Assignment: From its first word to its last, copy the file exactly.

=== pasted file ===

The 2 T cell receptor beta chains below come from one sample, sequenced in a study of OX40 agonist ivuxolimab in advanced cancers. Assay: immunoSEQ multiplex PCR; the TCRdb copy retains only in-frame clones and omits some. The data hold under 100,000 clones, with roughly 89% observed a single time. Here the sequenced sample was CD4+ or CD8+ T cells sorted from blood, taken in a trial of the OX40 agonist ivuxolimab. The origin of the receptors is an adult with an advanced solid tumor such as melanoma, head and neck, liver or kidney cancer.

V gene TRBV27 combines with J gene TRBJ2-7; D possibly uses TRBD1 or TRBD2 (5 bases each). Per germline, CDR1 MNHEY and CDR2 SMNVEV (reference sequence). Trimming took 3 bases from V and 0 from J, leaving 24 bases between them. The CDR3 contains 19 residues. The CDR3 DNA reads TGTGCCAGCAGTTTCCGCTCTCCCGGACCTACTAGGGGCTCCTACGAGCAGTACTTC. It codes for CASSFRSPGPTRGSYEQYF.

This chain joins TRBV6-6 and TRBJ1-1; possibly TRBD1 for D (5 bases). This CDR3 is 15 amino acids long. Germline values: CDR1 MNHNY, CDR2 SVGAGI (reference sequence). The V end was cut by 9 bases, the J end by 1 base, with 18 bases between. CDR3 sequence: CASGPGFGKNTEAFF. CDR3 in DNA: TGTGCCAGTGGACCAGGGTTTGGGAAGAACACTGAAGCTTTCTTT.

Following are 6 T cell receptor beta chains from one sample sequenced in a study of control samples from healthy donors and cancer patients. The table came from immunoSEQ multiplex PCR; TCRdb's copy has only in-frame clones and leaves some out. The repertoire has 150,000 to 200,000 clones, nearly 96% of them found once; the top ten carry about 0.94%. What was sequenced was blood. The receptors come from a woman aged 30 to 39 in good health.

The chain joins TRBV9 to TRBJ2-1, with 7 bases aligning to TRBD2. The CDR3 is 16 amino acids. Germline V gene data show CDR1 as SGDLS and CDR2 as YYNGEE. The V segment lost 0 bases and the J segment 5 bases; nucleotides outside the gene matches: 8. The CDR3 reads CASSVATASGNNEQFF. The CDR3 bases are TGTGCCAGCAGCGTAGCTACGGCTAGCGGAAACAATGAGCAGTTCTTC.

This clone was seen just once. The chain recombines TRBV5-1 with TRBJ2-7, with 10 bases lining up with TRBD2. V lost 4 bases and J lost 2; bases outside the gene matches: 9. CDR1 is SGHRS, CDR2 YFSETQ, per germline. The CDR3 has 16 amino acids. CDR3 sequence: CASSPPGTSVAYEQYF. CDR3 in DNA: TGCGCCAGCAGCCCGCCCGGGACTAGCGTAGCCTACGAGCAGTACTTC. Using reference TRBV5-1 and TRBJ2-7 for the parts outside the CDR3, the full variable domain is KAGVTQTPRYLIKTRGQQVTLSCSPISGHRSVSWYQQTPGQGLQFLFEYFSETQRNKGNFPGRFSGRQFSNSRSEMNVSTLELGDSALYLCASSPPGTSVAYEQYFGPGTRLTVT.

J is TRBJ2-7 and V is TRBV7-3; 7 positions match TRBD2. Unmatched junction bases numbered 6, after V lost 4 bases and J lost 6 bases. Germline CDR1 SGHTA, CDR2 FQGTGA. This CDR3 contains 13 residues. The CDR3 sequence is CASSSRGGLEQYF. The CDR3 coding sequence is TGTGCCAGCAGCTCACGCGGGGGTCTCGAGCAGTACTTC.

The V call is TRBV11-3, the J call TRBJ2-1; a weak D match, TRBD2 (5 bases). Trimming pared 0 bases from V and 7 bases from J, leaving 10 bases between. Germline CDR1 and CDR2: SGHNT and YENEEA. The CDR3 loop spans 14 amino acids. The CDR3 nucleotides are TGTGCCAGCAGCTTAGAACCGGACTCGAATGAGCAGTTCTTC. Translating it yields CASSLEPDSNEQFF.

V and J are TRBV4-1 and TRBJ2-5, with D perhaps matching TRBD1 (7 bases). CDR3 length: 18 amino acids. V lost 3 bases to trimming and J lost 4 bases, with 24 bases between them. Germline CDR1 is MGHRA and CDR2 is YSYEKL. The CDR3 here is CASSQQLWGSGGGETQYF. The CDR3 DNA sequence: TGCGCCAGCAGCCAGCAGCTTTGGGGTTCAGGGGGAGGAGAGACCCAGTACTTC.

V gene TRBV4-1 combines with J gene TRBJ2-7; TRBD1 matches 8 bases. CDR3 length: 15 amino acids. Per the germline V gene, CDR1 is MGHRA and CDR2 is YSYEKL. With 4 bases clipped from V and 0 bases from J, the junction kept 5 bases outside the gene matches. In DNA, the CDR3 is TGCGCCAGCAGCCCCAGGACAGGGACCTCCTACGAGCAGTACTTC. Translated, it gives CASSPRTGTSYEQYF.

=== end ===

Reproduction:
The 2 T cell receptor beta chains below come from one sample, sequenced in a study of OX40 agonist ivuxolimab in advanced cancers. Assay: immunoSEQ multiplex PCR; the TCRdb copy retains only in-frame clones and omits some. The data hold under 100,000 clones, with roughly 89% observed a single time. Here the sequenced sample was CD4+ or CD8+ T cells sorted from blood, taken in a trial of the OX40 agonist ivuxolimab. The origin of the receptors is an adult with an advanced solid tumor such as melanoma, head and neck, liver or kidney cancer.

V gene TRBV27 combines with J gene TRBJ2-7; D possibly uses TRBD1 or TRBD2 (5 bases each). Per germline, CDR1 MNHEY and CDR2 SMNVEV (reference sequence). Trimming took 3 bases from V and 0 from J, leaving 24 bases between them. The CDR3 contains 19 residues. The CDR3 DNA reads TGTGCCAGCAGTTTCCGCTCTCCCGGACCTACTAGGGGCTCCTACGAGCAGTACTTC. It codes for CASSFRSPGPTRGSYEQYF.

This chain joins TRBV6-6 and TRBJ1-1; possibly TRBD1 for D (5 bases). This CDR3 is 15 amino acids long. Germline values: CDR1 MNHNY, CDR2 SVGAGI (reference sequence). The V end was cut by 9 bases, the J end by 1 base, with 18 bases between. CDR3 sequence: CASGPGFGKNTEAFF. CDR3 in DNA: TGTGCCAGTGGACCAGGGTTTGGGAAGAACACTGAAGCTTTCTTT.

Following are 6 T cell receptor beta chains from one sample sequenced in a study of control samples from healthy donors and cancer patients. The table came from immunoSEQ multiplex PCR; TCRdb's copy has only in-frame clones and leaves some out. The repertoire has 150,000 to 200,000 clones, nearly 96% of them found once; the top ten carry about 0.94%. What was sequenced was blood. The receptors come from a woman aged 30 to 39 in good health.

The chain joins TRBV9 to TRBJ2-1, with 7 bases aligning to TRBD2. The CDR3 is 16 amino acids. Germline V gene data show CDR1 as SGDLS and CDR2 as YYNGEE. The V segment lost 0 bases and the J segment 5 bases; nucleotides outside the gene matches: 8. The CDR3 reads CASSVATASGNNEQFF. The CDR3 bases are TGTGCCAGCAGCGTAGCTACGGCTAGCGGAAACAATGAGCAGTTCTTC.

This clone was seen just once. The chain recombines TRBV5-1 with TRBJ2-7, with 10 bases lining up with TRBD2. V lost 4 bases and J lost 2; bases outside the gene matches: 9. CDR1 is SGHRS, CDR2 YFSETQ, per germline. The CDR3 has 16 amino acids. CDR3 sequence: CASSPPGTSVAYEQYF. CDR3 in DNA: TGCGCCAGCAGCCCGCCCGGGACTAGCGTAGCCTACGAGCAGTACTTC. Using reference TRBV5-1 and TRBJ2-7 for the parts outside the CDR3, the full variable domain is KAGVTQTPRYLIKTRGQQVTLSCSPISGHRSVSWYQQTPGQGLQFLFEYFSETQRNKGNFPGRFSGRQFSNSRSEMNVSTLELGDSALYLCASSPPGTSVAYEQYFGPGTRLTVT.

J is TRBJ2-7 and V is TRBV7-3; 7 positions match TRBD2. Unmatched junction bases numbered 6, after V lost 4 bases and J lost 6 bases. Germline CDR1 SGHTA, CDR2 FQGTGA. This CDR3 contains 13 residues. The CDR3 sequence is CASSSRGGLEQYF. The CDR3 coding sequence is TGTGCCAGCAGCTCACGCGGGGGTCTCGAGCAGTACTTC.

The V call is TRBV11-3, the J call TRBJ2-1; a weak D match, TRBD2 (5 bases). Trimming pared 0 bases from V and 7 bases from J, leaving 10 bases between. Germline CDR1 and CDR2: SGHNT and YENEEA. The CDR3 loop spans 14 amino acids. The CDR3 nucleotides are TGTGCCAGCAGCTTAGAACCGGACTCGAATGAGCAGTTCTTC. Translating it yields CASSLEPDSNEQFF.

V and J are TRBV4-1 and TRBJ2-5, with D perhaps matching TRBD1 (7 bases). CDR3 length: 18 amino acids. V lost 3 bases to trimming and J lost 4 bases, with 24 bases between them. Germline CDR1 is MGHRA and CDR2 is YSYEKL. The CDR3 here is CASSQQLWGSGGGETQYF. The CDR3 DNA sequence: TGCGCCAGCAGCCAGCAGCTTTGGGGTTCAGGGGGAGGAGAGACCCAGTACTTC.

V gene TRBV4-1 combines with J gene TRBJ2-7; TRBD1 matches 8 bases. CDR3 length: 15 amino acids. Per the germline V gene, CDR1 is MGHRA and CDR2 is YSYEKL. With 4 bases clipped from V and 0 bases from J, the junction kept 5 bases outside the gene matches. In DNA, the CDR3 is TGCGCCAGCAGCCCCAGGACAGGGACCTCCTACGAGCAGTACTTC. Translated, it gives CASSPRTGTSYEQYF.